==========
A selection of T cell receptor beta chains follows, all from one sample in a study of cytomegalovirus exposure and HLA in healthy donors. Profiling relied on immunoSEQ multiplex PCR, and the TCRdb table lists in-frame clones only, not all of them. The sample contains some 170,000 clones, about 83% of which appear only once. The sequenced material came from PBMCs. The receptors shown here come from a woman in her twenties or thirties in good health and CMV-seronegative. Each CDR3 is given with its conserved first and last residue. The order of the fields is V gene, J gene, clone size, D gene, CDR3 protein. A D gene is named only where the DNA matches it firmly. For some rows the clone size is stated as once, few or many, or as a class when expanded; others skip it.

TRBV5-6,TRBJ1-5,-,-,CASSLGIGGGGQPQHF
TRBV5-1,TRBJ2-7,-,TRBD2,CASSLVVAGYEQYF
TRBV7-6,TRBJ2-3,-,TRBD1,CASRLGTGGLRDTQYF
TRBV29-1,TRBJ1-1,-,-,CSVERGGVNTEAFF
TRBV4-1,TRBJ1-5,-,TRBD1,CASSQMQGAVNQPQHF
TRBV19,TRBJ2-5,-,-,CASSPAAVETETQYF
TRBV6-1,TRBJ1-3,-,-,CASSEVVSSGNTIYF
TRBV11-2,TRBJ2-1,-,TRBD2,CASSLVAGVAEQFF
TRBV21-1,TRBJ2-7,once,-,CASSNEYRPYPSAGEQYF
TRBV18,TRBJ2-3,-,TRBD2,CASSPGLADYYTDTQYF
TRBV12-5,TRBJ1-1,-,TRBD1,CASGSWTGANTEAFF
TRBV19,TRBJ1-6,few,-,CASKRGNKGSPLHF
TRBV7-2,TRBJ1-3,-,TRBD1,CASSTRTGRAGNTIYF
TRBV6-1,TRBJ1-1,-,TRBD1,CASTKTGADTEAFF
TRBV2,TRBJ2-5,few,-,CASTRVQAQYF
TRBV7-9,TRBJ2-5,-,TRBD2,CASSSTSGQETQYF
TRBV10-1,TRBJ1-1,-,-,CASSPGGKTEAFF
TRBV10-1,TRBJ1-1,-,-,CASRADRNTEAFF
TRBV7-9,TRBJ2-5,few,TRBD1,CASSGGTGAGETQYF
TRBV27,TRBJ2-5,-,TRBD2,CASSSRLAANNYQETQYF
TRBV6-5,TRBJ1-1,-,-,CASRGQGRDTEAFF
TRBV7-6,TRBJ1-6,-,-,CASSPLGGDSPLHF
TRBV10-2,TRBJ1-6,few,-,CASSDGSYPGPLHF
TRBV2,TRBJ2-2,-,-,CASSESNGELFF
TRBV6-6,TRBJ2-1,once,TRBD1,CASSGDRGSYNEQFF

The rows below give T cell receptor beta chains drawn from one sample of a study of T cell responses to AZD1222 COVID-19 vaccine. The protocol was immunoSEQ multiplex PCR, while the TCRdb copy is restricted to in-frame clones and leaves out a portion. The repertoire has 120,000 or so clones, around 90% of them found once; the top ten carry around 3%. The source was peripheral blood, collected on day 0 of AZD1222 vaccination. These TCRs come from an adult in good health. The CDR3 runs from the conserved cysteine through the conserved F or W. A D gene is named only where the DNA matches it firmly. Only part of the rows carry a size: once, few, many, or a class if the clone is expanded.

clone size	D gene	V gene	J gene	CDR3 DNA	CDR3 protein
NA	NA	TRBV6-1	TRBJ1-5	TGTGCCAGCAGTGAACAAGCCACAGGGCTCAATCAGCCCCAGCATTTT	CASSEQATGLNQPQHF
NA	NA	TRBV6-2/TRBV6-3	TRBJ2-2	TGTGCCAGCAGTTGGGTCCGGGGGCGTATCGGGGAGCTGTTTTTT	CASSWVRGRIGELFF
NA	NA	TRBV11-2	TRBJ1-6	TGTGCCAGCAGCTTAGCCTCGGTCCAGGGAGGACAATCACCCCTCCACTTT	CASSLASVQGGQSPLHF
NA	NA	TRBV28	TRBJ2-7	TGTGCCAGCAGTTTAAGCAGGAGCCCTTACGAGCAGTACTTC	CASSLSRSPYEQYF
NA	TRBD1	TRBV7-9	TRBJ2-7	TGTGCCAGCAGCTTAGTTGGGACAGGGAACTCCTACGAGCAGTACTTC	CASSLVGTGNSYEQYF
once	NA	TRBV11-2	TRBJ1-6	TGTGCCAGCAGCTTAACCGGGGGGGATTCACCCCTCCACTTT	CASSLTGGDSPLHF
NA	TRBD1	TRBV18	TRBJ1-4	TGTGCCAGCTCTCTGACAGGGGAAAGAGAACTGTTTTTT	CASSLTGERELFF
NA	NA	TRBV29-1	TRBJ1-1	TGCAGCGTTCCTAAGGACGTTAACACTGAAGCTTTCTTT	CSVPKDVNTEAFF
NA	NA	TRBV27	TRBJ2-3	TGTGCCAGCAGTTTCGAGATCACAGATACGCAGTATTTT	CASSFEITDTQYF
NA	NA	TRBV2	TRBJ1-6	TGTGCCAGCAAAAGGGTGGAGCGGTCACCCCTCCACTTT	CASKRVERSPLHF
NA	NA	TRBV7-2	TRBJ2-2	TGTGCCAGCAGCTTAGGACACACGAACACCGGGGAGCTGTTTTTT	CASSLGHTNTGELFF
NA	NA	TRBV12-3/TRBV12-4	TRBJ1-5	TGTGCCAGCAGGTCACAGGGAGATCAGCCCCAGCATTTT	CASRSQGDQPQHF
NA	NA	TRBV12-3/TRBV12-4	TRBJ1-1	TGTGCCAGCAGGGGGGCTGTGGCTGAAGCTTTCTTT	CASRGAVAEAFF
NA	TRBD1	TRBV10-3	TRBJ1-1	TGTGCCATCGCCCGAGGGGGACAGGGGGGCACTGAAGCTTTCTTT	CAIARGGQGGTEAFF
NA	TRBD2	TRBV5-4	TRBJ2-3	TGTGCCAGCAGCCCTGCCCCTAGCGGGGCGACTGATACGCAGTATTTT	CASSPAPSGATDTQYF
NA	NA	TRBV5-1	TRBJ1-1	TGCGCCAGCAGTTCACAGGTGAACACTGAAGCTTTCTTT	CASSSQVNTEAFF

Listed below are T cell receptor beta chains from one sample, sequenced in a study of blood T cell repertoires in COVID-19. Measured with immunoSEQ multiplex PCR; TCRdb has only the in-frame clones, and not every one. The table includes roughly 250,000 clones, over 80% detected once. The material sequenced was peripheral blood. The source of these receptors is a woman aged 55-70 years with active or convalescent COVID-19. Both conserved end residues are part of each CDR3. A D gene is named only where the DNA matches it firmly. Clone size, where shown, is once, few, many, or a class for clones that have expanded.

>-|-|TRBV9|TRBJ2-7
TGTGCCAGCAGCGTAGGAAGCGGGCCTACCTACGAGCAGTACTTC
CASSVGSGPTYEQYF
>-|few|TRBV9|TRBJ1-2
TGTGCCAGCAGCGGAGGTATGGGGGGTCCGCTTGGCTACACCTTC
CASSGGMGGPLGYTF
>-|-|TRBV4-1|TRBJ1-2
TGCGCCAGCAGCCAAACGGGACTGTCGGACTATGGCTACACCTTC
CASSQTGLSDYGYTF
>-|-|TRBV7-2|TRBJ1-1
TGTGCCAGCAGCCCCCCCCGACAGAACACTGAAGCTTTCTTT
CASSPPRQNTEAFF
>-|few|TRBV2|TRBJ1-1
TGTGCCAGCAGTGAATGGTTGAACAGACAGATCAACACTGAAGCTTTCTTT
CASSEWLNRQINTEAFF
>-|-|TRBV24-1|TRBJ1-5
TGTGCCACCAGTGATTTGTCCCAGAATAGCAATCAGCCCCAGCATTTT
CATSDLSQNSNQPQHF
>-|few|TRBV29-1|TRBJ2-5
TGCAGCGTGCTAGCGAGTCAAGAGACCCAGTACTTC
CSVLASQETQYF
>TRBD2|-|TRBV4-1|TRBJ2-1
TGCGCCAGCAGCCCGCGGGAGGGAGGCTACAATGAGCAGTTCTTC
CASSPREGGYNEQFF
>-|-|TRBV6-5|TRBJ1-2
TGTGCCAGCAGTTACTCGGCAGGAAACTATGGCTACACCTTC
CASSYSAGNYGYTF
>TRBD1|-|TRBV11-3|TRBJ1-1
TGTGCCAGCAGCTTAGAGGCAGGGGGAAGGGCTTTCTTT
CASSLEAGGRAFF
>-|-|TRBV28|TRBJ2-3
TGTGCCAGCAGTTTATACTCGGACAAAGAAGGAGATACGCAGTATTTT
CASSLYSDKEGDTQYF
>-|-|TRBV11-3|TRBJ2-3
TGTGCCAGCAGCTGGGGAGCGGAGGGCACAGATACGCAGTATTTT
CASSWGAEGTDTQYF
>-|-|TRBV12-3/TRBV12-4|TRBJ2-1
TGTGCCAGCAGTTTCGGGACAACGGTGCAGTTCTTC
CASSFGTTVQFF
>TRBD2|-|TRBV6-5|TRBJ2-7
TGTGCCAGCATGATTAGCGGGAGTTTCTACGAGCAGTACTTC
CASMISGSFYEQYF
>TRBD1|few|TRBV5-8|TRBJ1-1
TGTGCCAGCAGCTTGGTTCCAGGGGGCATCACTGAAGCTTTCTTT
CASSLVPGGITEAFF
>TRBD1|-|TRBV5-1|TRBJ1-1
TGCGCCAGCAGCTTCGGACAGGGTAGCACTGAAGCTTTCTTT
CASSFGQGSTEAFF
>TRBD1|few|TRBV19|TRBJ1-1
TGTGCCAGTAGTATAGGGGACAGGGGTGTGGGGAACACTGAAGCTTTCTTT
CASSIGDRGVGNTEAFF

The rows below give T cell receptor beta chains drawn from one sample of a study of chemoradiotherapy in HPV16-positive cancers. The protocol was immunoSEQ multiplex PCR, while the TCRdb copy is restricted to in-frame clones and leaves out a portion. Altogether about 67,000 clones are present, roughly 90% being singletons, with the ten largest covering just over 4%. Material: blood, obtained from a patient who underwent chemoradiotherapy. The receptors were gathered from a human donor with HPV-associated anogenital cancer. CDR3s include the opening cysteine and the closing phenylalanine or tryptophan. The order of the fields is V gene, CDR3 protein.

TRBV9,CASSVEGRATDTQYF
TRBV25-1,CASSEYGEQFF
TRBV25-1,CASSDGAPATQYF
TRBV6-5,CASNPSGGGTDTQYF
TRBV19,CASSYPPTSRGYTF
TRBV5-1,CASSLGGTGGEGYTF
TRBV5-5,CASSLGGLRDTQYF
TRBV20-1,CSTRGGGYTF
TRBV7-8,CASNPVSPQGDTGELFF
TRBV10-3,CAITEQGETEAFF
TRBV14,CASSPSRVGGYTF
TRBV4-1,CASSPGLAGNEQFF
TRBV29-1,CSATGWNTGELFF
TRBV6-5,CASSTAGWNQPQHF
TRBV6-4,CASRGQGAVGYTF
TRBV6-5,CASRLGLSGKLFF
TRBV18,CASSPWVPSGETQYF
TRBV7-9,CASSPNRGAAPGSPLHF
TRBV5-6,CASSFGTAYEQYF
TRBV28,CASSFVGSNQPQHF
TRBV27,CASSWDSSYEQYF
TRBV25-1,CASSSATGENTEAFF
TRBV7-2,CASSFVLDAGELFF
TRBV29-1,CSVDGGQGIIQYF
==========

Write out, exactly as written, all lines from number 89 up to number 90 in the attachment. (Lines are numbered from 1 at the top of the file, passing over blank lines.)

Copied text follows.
TGTGCCAGCAGCTTGGTTCCAGGGGGCATCACTGAAGCTTTCTTT
CASSLVPGGITEAFF